The example shown in the risk matrix is based on a platform in a normal working environment above a flat surface. The height risk would be greater if the platform was above tools or machinery for example. It would be less if the fall were into water (provided you could swim!).
FREQUENTLY ASKED QUESTIONS
What are the inspection requirements? New fixed access platforms require a survey after assembly/installation but before use. For existing platforms that have not been built to a recognised design standard, the platform must also have a base-line survey.The platform should then be subject to interim/periodic surveys at a frequency determined by risk assessment (as specified by a Structural Engineer) and then a further inspection prior to use
Who should carry out the base-line survey? A suitably competent person. (e.g. A Structural Engineer)
Who could carry out the periodic inspections? A suitably competent person. (e.g. A Structural Engineer)
Who could carry out the prior to use inspections? This can be a member of your own Engineering staff who has received suitable and sufficient instruction/training from the Structural Engineer on scope and purpose of the interim and prior-to-use inspections. Details of this instruction/training should be formally documented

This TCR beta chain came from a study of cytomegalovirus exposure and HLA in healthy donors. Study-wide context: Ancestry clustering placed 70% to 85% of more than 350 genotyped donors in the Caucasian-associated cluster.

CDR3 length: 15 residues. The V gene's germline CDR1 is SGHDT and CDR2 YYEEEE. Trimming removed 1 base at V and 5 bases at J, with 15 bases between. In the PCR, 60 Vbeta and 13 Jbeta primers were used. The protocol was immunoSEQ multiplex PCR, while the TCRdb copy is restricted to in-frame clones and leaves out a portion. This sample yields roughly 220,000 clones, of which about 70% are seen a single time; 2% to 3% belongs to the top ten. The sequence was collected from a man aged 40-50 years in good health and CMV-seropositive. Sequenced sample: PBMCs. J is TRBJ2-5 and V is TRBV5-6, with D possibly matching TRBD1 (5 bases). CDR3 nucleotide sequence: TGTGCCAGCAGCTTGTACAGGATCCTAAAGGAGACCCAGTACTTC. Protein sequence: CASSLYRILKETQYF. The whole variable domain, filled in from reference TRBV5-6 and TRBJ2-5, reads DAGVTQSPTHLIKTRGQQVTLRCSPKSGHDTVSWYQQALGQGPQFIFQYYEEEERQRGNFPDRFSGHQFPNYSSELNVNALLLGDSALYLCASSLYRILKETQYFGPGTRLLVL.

Is there any other time that the fixed platform should be inspected? Yes, at each time that an exceptional circumstance has occurred which may affect the safety integrity of the fixed platform, e.g. vehicle impact, shock loading, extreme adverse weather etc
Temporary Access Platforms:
Who can construct a temporary platform (Scaffolds)? Persons who have received suitable and sufficient training in the construction of such platforms can construct temporary access platforms. This will normally be a local scaffold provider unless you have suitably trained staff internally
What inspections are required for temporary platforms? On completion of erection, a competent person should inspect the scaffold and common practice is to “scafftag” the scaffold. It should then be inspected at a frequency of no greater than 7 days with the “scafftag” being re-authorised